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October 1997 (Volume 49, Number 5)

Notes from the Editors

We are writing at the end of August. The two main events of the summer have been (1) the apparent ending of the long stock-market boom of the last few years, and (2) the successful strike of the teamsters against UPS. Neither can be said to have been anticipated and together they point to the emergence of new trends in the period ahead.

(1) The New York Times ran a story on August 30th under the headline “Dow off 72.01 to Conclude Its Worst Month in Seven Years.” It begins, “July giveth and August taketh away. That was the story at the end of the trading yesterday, after all the gains made in July, the year’s best month for the Dow Jones Industrial average, were surrendered in August, its worst monthly setback in seven years.”Increasing volatility has characterized the financial markets for some time, but extreme behavior of this kind can hardly be considered routine and more likely portends a break in the trend. In times gone by it would probably have been safe to predict a market collapse somewhere along the line, but times have changed and this no longer seems inevitable. The financial elders have learned a lot about crisis management since the near meltdown of 1987, when Alan Greenspan, relatively new to his job at the Fed, pledged unlimited central bank support for a beleaguered credit structure. What seems more likely today than a market collapse is a gradual slowdown as the economy moves from moderate expansion to creeping stagnation. We recognize of course that by the time these notes are in print they may make us look foolish. It wouldn’t be the first time.

(2) The teamsters’ successful strike against the United Parcel Service is an event of an entirely different order. It confirms what many have been saying, or hoping since the recent change in leadership at the AFL-CIO, after more than a decade of decline and defeat, the labor movement had finally woken up to its traditional tasks of protecting workers against the savage depredations of capital that characterized the Reagan-Thatcher period. The full story of the planning and execution of the strike has yet to be told, but enough is known to justify the claim that the whole operation was meticulously prepared and effectively carried out. The purpose was clearly to announce to the world that the recovery of the American Labor movement is no longer just a project but an accomplished fact. The UPS was the perfect target. It quite literally exists everywhere in the country, in rural areas as well as in the cities. The brown delivery vans are a familiar every-day sight, and many people are on friendly terms with their local drivers. The objects of the strike, particularly those relating to the creation of more full-time jobs with relatively good pay and benefits, were generally popular. Inconveniences inflicted on customers, which affected not only business but also tens of thousands of individuals, put increasing pressure on the company to settle. All in all it is hard to imagine a strike situation more favorable to the workers’ cause. Add to this the fact that from the beginning the teamsters received whole-hearted support from the AFL-CIO and many local unions, and you will understand why the company caved in so rapidly.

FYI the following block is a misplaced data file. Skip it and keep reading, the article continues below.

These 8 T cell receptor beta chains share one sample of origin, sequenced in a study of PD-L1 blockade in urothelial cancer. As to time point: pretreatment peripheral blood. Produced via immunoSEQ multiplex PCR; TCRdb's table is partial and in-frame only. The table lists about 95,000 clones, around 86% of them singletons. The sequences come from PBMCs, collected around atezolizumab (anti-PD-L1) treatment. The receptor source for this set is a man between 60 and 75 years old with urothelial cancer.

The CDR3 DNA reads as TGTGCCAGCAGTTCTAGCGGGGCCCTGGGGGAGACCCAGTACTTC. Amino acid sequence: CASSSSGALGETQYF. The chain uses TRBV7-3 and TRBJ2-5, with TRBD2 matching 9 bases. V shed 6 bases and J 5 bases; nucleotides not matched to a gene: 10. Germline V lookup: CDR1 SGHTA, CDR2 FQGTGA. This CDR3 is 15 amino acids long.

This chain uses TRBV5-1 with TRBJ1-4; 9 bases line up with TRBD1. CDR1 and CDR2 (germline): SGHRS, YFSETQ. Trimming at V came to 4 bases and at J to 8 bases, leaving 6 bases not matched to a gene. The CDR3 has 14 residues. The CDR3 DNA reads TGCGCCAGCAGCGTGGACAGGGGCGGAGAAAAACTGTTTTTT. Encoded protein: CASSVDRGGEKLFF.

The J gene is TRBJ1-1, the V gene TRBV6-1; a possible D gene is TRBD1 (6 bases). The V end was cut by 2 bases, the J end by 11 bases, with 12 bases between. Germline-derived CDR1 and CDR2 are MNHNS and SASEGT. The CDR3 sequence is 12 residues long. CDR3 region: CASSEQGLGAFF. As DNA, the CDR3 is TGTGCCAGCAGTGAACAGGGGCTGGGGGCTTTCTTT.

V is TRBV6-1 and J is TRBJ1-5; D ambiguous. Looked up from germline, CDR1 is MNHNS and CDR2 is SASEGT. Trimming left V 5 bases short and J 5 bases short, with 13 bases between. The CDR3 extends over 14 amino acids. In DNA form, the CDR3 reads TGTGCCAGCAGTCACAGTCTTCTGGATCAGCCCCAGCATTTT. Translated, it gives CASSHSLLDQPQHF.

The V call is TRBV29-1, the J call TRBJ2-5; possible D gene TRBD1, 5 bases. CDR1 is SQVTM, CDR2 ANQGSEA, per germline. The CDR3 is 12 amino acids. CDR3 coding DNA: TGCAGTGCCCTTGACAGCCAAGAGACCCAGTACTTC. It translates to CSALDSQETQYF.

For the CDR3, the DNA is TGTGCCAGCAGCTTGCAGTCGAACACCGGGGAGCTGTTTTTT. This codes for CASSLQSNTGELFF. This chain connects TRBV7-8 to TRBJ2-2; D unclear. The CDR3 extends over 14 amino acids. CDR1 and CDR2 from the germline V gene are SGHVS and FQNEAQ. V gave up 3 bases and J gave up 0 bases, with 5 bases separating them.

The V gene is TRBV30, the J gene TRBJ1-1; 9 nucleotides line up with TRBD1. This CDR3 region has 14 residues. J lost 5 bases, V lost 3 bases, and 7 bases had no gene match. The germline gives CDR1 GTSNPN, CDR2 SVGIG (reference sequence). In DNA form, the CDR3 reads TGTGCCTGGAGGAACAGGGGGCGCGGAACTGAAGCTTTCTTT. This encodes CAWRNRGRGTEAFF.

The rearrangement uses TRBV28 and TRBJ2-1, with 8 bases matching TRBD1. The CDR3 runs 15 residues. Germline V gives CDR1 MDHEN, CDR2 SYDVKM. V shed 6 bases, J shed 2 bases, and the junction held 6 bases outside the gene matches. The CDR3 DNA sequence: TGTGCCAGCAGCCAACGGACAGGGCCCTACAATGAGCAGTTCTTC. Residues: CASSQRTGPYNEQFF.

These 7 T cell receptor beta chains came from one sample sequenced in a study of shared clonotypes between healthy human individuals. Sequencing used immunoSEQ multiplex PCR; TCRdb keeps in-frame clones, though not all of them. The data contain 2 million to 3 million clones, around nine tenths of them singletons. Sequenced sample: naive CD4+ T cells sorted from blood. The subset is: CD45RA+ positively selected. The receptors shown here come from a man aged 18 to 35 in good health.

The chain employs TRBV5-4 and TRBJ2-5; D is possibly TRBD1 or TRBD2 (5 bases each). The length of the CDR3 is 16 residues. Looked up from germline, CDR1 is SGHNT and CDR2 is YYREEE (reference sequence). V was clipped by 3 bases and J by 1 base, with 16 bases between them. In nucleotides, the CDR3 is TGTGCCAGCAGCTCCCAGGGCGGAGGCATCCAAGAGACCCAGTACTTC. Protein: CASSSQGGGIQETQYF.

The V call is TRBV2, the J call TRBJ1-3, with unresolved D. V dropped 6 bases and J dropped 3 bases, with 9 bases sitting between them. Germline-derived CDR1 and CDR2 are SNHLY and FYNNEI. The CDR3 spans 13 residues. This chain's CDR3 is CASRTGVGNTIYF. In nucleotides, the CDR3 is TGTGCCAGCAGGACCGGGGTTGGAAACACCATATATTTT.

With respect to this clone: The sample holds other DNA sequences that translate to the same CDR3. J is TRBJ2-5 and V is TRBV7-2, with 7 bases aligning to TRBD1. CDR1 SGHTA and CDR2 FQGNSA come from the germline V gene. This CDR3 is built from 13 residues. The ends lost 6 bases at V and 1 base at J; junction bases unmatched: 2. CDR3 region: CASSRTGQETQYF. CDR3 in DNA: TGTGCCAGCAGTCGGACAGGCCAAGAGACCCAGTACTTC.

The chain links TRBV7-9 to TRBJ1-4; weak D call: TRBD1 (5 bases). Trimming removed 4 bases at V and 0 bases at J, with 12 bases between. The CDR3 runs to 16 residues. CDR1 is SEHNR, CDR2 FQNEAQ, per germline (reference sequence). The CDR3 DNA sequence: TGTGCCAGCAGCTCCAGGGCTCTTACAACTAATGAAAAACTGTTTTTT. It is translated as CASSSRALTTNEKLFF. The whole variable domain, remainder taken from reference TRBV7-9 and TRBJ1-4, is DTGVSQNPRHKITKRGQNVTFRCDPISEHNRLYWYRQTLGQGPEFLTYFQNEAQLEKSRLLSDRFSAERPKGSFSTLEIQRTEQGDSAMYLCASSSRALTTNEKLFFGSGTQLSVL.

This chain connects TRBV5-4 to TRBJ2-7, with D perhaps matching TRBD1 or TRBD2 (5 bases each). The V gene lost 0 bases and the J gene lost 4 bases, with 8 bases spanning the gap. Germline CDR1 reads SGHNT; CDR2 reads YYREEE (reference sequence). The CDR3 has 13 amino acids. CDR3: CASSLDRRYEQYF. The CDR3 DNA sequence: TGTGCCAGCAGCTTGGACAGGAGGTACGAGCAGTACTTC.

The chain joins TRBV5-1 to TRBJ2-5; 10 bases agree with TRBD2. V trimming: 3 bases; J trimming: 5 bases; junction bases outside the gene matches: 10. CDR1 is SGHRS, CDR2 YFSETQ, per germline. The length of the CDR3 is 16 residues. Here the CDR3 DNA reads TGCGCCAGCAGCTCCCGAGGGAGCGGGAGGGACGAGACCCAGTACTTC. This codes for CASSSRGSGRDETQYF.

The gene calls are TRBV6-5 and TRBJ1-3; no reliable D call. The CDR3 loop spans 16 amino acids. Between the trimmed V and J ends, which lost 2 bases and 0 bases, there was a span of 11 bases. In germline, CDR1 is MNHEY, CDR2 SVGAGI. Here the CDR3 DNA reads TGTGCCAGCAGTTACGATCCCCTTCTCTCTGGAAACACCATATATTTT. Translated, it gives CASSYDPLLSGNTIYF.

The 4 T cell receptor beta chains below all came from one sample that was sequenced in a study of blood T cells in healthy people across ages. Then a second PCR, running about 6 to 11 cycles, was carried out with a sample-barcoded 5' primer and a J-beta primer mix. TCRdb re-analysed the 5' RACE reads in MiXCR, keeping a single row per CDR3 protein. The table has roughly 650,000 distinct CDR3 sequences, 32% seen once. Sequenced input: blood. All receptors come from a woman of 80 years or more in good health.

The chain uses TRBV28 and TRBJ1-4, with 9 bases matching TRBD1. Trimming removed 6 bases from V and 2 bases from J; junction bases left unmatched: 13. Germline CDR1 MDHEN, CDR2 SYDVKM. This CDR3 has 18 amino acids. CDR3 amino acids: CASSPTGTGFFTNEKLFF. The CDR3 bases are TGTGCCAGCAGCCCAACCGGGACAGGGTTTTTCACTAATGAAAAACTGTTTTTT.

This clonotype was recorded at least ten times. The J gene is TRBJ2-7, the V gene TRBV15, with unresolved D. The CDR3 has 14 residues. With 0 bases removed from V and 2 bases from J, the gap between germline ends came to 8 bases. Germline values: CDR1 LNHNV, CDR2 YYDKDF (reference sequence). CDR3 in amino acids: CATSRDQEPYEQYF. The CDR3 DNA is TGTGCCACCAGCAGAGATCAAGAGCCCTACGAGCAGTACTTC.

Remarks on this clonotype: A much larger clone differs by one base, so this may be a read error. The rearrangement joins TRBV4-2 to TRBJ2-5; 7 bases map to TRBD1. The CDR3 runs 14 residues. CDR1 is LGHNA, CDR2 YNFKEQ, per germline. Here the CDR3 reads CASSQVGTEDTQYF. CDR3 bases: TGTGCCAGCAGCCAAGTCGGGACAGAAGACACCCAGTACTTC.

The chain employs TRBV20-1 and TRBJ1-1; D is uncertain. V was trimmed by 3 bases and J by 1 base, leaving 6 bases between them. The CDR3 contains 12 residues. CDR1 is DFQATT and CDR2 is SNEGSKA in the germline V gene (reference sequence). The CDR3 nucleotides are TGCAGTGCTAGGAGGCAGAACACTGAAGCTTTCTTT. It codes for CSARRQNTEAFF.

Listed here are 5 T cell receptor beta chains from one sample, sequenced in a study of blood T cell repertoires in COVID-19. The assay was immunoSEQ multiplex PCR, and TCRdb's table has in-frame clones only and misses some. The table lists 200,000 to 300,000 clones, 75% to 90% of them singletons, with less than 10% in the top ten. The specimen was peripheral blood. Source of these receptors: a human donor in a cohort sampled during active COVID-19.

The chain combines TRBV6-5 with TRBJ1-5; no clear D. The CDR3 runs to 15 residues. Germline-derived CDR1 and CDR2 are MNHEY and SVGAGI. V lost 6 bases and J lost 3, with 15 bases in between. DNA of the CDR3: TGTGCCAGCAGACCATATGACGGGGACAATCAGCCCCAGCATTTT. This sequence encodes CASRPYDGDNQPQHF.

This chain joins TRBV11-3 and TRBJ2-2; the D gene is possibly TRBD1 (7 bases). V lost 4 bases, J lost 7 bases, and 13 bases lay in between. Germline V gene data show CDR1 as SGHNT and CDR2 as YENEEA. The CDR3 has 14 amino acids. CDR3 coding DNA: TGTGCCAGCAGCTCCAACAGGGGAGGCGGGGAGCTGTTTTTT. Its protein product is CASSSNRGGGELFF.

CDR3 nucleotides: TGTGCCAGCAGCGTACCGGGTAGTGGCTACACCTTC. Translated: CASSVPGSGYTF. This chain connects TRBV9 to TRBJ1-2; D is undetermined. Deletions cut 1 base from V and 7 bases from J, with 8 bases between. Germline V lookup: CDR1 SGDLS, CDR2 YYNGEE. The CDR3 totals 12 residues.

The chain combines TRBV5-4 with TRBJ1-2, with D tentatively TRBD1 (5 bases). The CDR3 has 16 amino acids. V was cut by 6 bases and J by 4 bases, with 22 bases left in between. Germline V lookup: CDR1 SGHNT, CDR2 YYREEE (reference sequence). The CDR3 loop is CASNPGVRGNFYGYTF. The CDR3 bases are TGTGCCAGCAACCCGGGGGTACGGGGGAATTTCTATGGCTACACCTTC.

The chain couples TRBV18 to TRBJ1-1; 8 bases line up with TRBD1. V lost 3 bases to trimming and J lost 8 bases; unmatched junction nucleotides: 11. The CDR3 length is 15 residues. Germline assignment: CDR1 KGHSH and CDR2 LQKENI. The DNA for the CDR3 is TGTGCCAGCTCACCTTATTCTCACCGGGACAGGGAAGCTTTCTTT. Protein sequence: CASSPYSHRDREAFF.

There is no doubt that the UPS strike accomplished its purpose. The labor movement is back. The change signaled by the election of new leadership is real. A new era in the perennial struggle between capital and labor is beginning.

That’s the big news, and it s very good news indeed. But it needs to be qualified and tempered by many considerations. We hope to return to some of these in future issues.

1997, Volume 49, Issue 05 (October)
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